Covid-19 in nursing homes and what went wrong

At a glance: 

The frustrating tragedy of the deaths of residents in nursing homes in Ireland is that more could have been done to prevent the stop of the virus. Nursing homes were clearly identifiable as one of the most vulnerable groups before we had even one case of Covid-19 in Ireland. Three lessons can be learnt:- 

  • Lesson One: Nursing Homes need to be locked down earlier 
  • Lesson Two: Nursing homes Ireland need to have a seat on the State Health Crisis Team     
  • Lesson Three: Nursing homes need to be prepared and need funding to do it 

1,670 people have died from Covid-19 related illness in Ireland and nursing homes account for 927 victims or 55%; these figures are shocking when you consider that the threat to elderly people was known worldwide. 

Ireland has one of the highest Covid-19 mortality rates in the world among nursing home residents. The nursing home residents are a group that could and should have been protected. Mistakes were made and we need to learn from these mistakes in advance of a second wave occurring, so what are the lessons to be learned?  

Lesson One: Nursing Homes need to be locked down earlier 

If we go back to mid-February, Italy were reporting that older people are particularly vulnerable to this virus and this followed earlier reports of the numbers of people affected by outbreaks in Seattle Nursing Homes.   

In Ireland on 29th February 2020 we had the first reported case of Covid-19. It was not until 6th March 2020, that Nursing Homes Ireland issued a statement saying ‘visiting restrictions are now in place in nursing homes nationwide. No non-essential visiting, children, or groups will be allowed’. 

On 10th March 2020, the minutes from a NPHET meeting stated, ‘unilateral/widespread restriction of visiting to nursing homes, hospitals and healthcare facilities is not required at this time’. 

By 13th March 2020 the NPHET advice was to stop nursing home visits. If the nursing homes were locked down earlier the spread of the virus could have been controlled.  

Lesson Two: Nursing homes Ireland need to have a seat on the State Health Crisis Team     

Nursing Homes Ireland has no voice on the State’s Health Crisis Team. 80% of nursing homes in Ireland are under private control and as such Nursing Homes Ireland were not included in the discussions and State planning of control of the virus. The focus for the Government was not on nursing homes as the responsibility of the residents was up to the nursing home owners.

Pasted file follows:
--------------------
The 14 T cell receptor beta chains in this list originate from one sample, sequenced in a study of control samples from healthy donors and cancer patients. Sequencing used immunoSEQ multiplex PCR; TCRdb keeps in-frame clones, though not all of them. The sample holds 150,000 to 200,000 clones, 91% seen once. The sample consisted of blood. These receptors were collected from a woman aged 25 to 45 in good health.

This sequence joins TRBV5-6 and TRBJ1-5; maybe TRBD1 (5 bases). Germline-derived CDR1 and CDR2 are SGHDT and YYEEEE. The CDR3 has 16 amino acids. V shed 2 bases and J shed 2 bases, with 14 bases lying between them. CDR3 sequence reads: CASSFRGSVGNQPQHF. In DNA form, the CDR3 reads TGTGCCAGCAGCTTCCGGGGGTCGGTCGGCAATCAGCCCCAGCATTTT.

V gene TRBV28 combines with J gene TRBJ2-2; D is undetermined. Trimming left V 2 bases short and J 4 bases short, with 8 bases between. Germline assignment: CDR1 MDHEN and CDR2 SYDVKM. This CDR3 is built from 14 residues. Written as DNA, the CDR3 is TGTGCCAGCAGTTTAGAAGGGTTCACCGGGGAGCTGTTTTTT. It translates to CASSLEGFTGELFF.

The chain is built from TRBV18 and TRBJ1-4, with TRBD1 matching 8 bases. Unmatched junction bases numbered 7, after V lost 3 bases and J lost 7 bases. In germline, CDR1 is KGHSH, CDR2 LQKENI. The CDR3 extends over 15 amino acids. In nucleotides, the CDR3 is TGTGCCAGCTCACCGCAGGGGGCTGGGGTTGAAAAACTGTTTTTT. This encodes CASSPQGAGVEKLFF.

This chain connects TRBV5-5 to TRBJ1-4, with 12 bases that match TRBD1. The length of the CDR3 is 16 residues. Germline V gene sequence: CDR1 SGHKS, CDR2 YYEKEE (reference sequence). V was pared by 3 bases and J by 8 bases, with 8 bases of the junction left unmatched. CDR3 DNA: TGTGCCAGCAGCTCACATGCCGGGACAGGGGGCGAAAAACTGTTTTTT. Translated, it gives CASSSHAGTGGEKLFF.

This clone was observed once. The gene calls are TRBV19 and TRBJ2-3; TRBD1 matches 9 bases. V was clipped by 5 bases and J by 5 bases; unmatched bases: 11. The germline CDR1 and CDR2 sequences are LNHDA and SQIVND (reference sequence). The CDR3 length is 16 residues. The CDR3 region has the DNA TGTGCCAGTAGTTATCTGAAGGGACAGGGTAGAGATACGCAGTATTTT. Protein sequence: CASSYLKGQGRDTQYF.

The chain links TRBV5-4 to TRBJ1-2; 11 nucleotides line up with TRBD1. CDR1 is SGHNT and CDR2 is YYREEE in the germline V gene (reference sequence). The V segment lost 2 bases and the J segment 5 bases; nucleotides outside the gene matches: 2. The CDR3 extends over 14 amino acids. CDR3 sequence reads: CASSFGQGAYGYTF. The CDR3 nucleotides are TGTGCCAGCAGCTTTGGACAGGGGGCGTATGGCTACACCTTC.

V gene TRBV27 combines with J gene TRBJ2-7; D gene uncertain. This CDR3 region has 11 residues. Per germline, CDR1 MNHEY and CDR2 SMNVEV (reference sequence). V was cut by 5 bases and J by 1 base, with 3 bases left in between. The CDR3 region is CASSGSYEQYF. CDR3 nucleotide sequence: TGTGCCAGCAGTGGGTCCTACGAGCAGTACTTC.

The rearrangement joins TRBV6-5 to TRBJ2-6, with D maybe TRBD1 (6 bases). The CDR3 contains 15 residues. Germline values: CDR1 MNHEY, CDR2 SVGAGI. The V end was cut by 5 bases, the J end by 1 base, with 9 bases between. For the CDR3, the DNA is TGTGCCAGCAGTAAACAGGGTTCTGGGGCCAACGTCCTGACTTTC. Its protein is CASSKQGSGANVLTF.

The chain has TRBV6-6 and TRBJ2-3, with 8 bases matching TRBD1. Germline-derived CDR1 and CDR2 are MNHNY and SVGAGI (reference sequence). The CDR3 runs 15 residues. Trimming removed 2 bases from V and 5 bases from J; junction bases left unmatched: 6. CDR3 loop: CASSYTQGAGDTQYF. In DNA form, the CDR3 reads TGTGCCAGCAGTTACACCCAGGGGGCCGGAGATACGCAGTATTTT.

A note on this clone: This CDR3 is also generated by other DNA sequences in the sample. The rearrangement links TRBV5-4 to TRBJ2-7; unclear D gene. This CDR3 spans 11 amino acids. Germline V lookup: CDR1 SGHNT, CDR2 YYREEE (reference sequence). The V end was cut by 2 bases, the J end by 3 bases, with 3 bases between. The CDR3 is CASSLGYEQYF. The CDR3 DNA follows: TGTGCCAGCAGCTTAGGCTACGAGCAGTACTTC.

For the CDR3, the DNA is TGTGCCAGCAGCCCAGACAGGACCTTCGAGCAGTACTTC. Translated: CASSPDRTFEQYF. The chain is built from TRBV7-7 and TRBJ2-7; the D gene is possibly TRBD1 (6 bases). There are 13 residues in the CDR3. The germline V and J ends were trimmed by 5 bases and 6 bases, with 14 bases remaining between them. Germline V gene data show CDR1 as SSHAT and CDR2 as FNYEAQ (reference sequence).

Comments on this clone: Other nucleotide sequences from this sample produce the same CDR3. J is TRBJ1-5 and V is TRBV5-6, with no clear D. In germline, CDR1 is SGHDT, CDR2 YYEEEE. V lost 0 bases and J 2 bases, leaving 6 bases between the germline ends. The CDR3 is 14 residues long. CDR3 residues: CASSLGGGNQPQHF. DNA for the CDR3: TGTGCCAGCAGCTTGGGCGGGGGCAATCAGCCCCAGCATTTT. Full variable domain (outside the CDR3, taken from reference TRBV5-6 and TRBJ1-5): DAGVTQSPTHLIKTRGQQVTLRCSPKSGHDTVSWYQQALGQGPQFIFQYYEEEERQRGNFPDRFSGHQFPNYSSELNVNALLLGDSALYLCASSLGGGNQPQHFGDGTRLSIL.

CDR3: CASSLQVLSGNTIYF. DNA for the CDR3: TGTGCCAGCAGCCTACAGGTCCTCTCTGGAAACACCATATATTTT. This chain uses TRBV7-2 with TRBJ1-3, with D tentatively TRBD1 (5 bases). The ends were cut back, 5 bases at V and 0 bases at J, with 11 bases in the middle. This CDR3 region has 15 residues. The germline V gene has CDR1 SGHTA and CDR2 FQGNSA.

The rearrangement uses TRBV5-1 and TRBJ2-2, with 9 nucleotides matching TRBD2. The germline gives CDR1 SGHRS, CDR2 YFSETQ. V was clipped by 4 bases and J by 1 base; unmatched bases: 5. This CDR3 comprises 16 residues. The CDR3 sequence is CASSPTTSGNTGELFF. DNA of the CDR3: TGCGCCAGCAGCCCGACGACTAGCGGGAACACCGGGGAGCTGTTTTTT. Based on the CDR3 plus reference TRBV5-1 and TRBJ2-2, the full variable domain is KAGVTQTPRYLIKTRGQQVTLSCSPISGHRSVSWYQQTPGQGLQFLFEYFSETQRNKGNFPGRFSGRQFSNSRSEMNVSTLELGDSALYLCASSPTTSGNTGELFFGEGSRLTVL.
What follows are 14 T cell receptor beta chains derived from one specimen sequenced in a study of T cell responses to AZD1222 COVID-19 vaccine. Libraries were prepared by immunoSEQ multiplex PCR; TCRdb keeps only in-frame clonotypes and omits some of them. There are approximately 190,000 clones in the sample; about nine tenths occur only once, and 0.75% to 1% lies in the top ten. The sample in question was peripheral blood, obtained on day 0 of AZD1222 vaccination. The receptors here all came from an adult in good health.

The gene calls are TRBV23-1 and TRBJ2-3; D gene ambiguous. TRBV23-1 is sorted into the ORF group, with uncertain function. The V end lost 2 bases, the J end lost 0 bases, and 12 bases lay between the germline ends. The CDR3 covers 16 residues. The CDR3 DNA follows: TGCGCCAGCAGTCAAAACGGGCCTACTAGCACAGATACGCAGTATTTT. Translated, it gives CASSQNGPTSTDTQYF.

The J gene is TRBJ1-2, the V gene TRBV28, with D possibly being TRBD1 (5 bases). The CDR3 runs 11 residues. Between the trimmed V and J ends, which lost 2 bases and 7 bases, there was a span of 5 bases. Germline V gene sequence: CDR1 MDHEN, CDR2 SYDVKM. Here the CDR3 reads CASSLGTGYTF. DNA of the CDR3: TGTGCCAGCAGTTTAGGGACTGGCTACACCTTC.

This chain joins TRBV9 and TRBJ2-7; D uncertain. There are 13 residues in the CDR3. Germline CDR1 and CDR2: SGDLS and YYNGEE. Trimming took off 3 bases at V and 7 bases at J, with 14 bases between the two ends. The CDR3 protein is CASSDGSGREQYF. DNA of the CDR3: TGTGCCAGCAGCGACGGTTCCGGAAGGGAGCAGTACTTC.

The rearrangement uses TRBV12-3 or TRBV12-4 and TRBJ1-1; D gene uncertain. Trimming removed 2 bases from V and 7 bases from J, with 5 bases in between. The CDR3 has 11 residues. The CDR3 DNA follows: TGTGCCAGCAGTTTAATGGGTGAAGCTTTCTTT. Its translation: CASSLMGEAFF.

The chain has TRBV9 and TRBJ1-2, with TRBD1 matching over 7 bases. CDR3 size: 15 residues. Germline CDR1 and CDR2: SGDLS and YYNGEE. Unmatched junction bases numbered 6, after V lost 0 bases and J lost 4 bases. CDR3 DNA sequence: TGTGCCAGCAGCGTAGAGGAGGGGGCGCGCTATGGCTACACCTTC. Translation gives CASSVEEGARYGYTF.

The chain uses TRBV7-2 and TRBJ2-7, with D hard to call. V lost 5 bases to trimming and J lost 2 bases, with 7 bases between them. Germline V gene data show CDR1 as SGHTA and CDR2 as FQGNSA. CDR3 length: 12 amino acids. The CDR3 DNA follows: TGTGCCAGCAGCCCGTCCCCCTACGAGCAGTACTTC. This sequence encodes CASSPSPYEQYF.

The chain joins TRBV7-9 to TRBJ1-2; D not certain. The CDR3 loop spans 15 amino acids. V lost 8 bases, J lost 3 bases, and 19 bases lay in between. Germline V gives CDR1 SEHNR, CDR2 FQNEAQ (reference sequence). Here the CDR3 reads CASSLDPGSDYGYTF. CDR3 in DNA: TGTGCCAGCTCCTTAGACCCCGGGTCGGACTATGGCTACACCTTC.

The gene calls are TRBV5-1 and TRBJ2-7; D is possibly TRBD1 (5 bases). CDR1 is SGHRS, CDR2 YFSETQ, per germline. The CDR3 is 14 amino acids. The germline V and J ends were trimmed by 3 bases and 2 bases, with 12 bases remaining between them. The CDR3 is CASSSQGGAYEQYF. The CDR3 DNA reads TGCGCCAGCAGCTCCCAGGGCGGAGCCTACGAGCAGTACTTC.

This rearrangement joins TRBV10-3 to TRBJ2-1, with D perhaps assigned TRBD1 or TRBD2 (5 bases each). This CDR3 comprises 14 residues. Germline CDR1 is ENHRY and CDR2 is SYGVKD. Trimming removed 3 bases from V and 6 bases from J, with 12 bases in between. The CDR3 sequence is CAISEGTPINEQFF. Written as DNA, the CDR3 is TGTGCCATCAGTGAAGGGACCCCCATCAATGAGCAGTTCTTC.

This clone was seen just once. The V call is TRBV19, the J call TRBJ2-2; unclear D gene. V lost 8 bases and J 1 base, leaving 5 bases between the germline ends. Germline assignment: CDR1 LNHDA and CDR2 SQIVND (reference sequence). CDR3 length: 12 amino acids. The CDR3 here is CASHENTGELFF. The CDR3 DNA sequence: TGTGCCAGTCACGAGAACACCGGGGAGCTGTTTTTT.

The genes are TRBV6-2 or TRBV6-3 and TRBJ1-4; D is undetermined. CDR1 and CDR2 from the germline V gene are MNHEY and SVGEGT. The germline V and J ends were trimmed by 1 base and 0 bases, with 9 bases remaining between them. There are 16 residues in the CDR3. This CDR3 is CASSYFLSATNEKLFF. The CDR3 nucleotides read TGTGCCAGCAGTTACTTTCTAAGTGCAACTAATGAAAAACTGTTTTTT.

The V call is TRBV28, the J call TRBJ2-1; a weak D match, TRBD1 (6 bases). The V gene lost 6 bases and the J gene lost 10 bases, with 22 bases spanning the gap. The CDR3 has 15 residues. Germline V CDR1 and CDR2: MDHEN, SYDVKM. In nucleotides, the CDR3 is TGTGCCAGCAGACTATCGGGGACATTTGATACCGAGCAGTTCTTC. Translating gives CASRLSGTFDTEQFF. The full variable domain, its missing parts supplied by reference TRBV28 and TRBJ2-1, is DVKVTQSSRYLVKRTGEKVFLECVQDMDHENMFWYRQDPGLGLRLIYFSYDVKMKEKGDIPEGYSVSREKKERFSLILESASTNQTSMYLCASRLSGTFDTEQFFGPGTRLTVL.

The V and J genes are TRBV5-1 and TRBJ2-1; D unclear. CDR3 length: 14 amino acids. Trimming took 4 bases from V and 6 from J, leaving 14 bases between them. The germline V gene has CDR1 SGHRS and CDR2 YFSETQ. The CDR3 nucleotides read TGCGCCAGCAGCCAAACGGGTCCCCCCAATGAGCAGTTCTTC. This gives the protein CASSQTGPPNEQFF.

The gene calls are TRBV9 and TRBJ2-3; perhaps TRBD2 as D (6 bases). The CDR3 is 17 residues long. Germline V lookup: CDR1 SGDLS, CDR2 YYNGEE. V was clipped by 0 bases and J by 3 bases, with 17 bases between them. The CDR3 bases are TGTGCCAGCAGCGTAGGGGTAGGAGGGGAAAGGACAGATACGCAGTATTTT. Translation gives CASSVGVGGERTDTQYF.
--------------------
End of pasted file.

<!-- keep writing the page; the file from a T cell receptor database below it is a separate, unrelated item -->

It was on 13th March 2020 that HIQA sent a list of ‘at risk’ nursing homes to the Department of Health. The Department acknowledged the list but nothing was done.  

In the National Action Plan on Covid-19 published on 16th March 2020, there was only one mention of nursing homes which stated  ‘on an ongoing basis, accelerate appropriate discharge of patients [from acute services] to appropriate facilities, or with homecare support’. During this time the virus in the nursing homes was silently being spread as we see a peak in the transmission of cases in April.  

The issues that were arising in nursing homes at this time were not highlighted as the government was focused on the logistics around the hospital capacity in the event of a surge of infections. There needs to be clearer communication between Nursing Homes Ireland and the Government.  

Lesson Three: Nursing homes need to be prepared and need funding to do it 

Complaints to HIQA from staff working in nursing homes during this crisis reveal that staff had concerns on the following:- 

  • Transfers of patients from hospitals to nursing homes; 
  • No PPE;  
  • lack of staffing;  
  • Nursing home staff who had tested positive for Covid-19 but had no symptoms were asked to continue working;  
  • Untested staff who had symptoms of the virus continued to work; and 
  • Lack of infection controls within the nursing home.  

Nursing Homes Ireland CEO, Tadhg Daly, was seeking help from the Government during March to try and deal with these issues.  

This cumulated in a nursing home working group being setup on 18th March 2020. Nursing Homes Ireland were not on the working group, although HIQA, the regulator of Nursing Homes Ireland, was. 

It was only announced by Government on 4th April 2020 that a €72m support scheme for nursing homes was available. The seriousness of the delay in funding is highlighted when you consider that Ireland reached peak contamination of Covid-19 on 23rd April 2020.  

If the nursing homes were better prepared and funded to deal with the risks that were foreseeable perhaps the spread of the virus could have been contained.  

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